This week's Official UK Singles Chart

Before 2007 you would have to scan the records as far back as 1995 to find a year with three different singles spending as long as five weeks each at the top. Instead, we now find 2008 marking the second year in succession that the trio has been completed as I Kissed A Girl joins Now You're Gone and Mercy in extending its run at the top into a second month.

What was theoretically going to be a titanic battle for the very top of the singles chart eventually turned into a bit of a damp squib with Eric Prydz and Pjanoo never looking likely to overhaul the Katy Perry juggernaut and give us an all too rare instrumental Number One hit. With both of the top two singles going physical, it was actually the Katy Perry single that surged in sales, the CD and vinyl versions of the Eric Prydz track barely lifting his sales at all.

The real threat to Katy Perry's crown lies just one place below as the biggest new hit of the week makes an instant Top 3 smash. Born from the famous Burlesque dance act, the Pussycat Dolls were transforming into singing superstars back in 2005 thanks to some clever choice of material and the swift realisation that frontwoman Nicole Scherzinger clearly had more to offer than just a nice pair of legs. First single Don't Cha set the ball rolling by going straight to Number One in late 2005 and subsequently spending most of the next year on the chart, and was followed in short order by four more Top 10 hits including the drippy ballad Stickwitu which followed their first hit to very top of the chart.

Now after a brief hiatus, while Nicole attempted a misfiring solo run, the Pussycat Dolls are back to see if lightning can strike twice. Well if it hasn't it was a damn near miss. New single When I Grow Up lodged itself at the top of the rankings of most of the online stores within a few hours of being made available and has ended the week as their fifth Top 3 hit with the potential for even greater things to come. The track itself follows their usual formula (or should that be lack of it), firing off in about seven different directions at once and neatly challenging all perceptions as to what an R&B hit should sound like. I'm tempted to suggest that Rodney Jerkins and his team of writers maybe should have spent a little more time giving the track an actual tune but there is no doubting that once again this is a single that makes you sit up and pay attention, something that I may have said many times before it really all you can ask of a worldwide smash hit single.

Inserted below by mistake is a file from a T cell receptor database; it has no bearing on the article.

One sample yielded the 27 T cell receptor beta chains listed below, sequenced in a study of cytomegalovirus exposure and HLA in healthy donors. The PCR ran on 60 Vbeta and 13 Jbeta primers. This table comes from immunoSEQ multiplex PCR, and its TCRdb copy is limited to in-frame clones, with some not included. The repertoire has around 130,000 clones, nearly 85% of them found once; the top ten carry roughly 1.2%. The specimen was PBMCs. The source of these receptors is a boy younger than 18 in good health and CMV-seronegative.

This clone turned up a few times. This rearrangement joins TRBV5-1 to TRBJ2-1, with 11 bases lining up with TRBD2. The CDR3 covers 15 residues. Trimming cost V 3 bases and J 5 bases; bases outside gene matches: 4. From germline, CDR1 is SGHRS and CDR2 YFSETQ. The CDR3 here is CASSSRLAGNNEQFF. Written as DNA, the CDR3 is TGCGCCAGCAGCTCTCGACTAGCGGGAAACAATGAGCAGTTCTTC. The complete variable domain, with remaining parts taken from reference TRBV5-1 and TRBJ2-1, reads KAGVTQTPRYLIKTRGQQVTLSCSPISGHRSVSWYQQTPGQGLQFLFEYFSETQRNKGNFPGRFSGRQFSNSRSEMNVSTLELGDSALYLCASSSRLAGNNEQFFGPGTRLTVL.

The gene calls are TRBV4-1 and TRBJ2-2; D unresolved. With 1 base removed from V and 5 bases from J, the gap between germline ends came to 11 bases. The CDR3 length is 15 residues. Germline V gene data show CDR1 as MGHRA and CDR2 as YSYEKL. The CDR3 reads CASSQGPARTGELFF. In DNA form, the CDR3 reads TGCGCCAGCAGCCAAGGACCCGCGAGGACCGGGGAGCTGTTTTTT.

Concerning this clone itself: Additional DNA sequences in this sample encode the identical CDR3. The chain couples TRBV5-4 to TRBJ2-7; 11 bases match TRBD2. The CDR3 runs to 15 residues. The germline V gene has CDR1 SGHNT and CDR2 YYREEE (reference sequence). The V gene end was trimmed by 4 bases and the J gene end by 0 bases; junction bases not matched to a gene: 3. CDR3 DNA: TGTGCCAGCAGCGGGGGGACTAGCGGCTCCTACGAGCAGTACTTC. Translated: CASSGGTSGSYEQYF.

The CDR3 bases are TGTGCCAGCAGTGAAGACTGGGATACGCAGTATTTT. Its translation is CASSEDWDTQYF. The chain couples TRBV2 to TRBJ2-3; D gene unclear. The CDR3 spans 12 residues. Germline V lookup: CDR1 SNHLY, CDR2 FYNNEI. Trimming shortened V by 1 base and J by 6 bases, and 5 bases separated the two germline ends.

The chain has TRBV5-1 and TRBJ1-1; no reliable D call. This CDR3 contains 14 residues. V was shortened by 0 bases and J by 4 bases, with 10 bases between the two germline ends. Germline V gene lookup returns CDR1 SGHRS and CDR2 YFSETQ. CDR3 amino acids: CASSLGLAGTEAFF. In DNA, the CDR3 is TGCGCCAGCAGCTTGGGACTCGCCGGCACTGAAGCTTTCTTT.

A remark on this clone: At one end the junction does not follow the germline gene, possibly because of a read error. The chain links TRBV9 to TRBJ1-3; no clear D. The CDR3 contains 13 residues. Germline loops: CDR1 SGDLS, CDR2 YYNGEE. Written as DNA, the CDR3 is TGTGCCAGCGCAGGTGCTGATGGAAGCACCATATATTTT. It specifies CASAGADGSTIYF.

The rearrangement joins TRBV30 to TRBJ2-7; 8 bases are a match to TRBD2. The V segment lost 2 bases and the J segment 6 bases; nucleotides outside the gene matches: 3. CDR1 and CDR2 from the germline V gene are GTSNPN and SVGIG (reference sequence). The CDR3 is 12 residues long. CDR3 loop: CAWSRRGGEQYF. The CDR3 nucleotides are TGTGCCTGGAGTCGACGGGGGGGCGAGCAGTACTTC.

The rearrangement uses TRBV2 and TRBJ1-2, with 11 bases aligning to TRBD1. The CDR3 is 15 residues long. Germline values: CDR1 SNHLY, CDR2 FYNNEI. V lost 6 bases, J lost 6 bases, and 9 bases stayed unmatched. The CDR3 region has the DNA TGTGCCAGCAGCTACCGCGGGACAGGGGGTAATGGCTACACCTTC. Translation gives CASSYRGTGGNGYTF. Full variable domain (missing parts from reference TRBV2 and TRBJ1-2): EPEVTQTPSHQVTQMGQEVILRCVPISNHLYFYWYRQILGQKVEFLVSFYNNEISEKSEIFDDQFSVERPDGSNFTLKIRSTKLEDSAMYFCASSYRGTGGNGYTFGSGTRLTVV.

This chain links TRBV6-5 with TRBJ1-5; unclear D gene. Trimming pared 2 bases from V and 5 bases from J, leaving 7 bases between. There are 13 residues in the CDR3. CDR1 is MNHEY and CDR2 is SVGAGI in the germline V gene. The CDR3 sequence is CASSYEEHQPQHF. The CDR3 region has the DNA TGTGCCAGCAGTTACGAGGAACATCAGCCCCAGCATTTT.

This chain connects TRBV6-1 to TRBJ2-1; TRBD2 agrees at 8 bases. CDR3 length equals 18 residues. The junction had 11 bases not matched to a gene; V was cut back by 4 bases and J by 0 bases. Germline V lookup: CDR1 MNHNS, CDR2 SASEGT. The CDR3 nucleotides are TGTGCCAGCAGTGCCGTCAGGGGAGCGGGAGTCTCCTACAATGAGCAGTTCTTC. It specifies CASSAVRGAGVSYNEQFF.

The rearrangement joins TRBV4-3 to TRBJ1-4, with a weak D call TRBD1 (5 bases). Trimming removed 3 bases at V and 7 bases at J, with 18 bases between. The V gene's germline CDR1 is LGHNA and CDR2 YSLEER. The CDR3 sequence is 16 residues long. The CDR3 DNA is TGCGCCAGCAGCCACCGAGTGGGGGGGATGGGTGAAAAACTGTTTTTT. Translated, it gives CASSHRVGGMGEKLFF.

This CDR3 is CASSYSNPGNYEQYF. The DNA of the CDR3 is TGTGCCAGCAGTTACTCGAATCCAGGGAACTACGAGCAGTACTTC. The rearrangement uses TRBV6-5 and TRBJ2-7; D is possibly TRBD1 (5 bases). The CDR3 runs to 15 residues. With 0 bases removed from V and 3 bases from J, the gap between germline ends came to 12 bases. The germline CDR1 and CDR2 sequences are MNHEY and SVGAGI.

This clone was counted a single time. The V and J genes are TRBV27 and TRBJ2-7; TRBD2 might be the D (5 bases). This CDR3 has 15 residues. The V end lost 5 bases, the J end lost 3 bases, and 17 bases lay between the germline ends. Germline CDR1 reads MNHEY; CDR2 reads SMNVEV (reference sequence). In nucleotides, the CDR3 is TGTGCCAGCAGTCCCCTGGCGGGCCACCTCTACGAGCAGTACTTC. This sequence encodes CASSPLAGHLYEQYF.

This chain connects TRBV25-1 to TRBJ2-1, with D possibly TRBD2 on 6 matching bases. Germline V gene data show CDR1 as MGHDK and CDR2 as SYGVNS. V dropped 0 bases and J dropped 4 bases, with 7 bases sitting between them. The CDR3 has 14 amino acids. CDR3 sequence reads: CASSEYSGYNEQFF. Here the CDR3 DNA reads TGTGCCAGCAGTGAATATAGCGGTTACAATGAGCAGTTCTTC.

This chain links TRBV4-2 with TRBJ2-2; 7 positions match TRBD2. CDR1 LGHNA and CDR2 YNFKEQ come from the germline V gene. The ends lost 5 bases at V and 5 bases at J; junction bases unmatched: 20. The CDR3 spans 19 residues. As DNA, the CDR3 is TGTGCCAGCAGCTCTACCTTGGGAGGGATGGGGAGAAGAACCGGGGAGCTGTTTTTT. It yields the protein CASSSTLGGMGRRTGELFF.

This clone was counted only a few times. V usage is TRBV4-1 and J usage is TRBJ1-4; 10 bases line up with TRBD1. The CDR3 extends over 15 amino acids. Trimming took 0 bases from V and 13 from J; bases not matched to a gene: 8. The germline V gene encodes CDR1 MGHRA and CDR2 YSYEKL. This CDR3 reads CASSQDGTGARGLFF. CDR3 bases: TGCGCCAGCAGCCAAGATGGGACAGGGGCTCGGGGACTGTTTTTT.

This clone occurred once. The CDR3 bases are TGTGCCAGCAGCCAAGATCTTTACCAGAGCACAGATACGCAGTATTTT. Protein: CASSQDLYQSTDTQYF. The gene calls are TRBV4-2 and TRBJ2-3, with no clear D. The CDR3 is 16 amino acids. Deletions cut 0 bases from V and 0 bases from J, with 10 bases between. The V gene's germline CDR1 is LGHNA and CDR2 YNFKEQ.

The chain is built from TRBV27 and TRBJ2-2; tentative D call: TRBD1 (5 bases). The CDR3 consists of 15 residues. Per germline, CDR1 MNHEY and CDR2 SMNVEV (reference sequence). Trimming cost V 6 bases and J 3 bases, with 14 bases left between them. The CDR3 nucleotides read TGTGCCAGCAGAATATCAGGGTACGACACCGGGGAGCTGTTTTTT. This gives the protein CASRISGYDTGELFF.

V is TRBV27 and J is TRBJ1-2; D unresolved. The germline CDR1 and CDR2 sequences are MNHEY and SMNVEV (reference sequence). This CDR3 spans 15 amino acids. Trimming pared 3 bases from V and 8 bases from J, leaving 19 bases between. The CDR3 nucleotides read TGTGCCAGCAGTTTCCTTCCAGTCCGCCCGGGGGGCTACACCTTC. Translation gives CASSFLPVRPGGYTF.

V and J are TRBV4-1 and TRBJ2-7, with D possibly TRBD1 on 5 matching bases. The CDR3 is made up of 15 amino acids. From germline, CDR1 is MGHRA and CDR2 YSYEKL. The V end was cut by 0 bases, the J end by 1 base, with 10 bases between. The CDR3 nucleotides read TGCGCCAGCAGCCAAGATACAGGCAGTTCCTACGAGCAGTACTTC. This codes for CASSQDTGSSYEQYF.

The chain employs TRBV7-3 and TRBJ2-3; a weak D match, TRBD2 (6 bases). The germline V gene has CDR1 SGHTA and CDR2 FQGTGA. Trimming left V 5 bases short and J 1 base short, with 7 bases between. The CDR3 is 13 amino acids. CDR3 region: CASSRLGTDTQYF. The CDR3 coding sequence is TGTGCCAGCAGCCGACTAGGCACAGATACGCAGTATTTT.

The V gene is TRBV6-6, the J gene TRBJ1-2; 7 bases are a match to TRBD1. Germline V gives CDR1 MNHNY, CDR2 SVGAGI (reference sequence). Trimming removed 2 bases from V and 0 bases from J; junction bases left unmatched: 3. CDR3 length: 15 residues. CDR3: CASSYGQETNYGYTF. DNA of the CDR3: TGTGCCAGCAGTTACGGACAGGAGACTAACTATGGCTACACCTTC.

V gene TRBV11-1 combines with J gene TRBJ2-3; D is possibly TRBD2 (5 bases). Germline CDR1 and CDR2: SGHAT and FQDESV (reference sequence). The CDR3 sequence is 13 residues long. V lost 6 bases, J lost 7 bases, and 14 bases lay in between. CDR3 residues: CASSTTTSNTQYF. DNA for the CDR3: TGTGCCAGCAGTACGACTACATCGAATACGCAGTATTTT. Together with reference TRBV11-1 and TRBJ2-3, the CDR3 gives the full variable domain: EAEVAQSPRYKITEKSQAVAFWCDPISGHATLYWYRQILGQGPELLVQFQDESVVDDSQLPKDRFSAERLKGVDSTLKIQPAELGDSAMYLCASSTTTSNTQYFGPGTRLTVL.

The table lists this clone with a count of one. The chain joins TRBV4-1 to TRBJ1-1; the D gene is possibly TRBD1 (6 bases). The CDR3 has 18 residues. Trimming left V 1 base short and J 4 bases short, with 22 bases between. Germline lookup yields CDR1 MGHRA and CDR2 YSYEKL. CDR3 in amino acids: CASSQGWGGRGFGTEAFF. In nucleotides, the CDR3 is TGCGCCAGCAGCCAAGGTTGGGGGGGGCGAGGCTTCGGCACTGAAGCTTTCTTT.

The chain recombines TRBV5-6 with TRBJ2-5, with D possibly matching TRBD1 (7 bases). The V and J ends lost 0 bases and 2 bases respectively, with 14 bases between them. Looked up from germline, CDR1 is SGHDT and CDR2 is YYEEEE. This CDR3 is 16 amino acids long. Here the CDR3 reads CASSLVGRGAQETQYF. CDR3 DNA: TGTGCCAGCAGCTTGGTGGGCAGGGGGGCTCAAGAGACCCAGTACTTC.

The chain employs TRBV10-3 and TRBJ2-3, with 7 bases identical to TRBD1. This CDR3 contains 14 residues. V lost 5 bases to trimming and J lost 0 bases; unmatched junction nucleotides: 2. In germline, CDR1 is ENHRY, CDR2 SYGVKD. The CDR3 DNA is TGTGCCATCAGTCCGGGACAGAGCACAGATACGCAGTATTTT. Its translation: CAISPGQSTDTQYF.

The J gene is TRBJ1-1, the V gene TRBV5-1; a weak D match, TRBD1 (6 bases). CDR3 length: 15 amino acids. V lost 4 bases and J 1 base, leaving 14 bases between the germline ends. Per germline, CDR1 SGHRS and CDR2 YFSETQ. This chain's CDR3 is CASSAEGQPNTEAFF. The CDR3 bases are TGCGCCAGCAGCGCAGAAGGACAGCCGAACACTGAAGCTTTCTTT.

The PCDs are the only major activity in an otherwise only slightly adjusted Top 10, but once more the bottom half of the Top 20 is a different story. Miley Cyrus leads the way with her single See You Again clearly still with sales to hoover up - the disturbingly faultless teen star charges 23-14 to make the Top 20 for the very first time in her career.

New at Number 16 are Gym Class Heroes with new single Cookie Jar, the lead track from a digital single marketed as the Patches From The Quilt EP to herald the release of their new album The Quilt which hits the shops later this month. The new hit is their first since the New York group made their British breakthrough in 2007 with the hits Cupid's Chokehold and Clothes Off!, both singles memorably based around some famous hits of the past, although third single 'The Queen And I' was a mysterious flop, missing the main singles chart altogether despite a full physical release. The new single refreshingly moves away from the old hit recycled formula and allows the group to stretch their songwriting legs properly. Special guest on the single is The-Dream, aka singer and songwriter Terius Nash who could be forgiven for deciding to retire and never work again given that his name appeared on the credits for a certain song called Umbrella which you might remember from last year.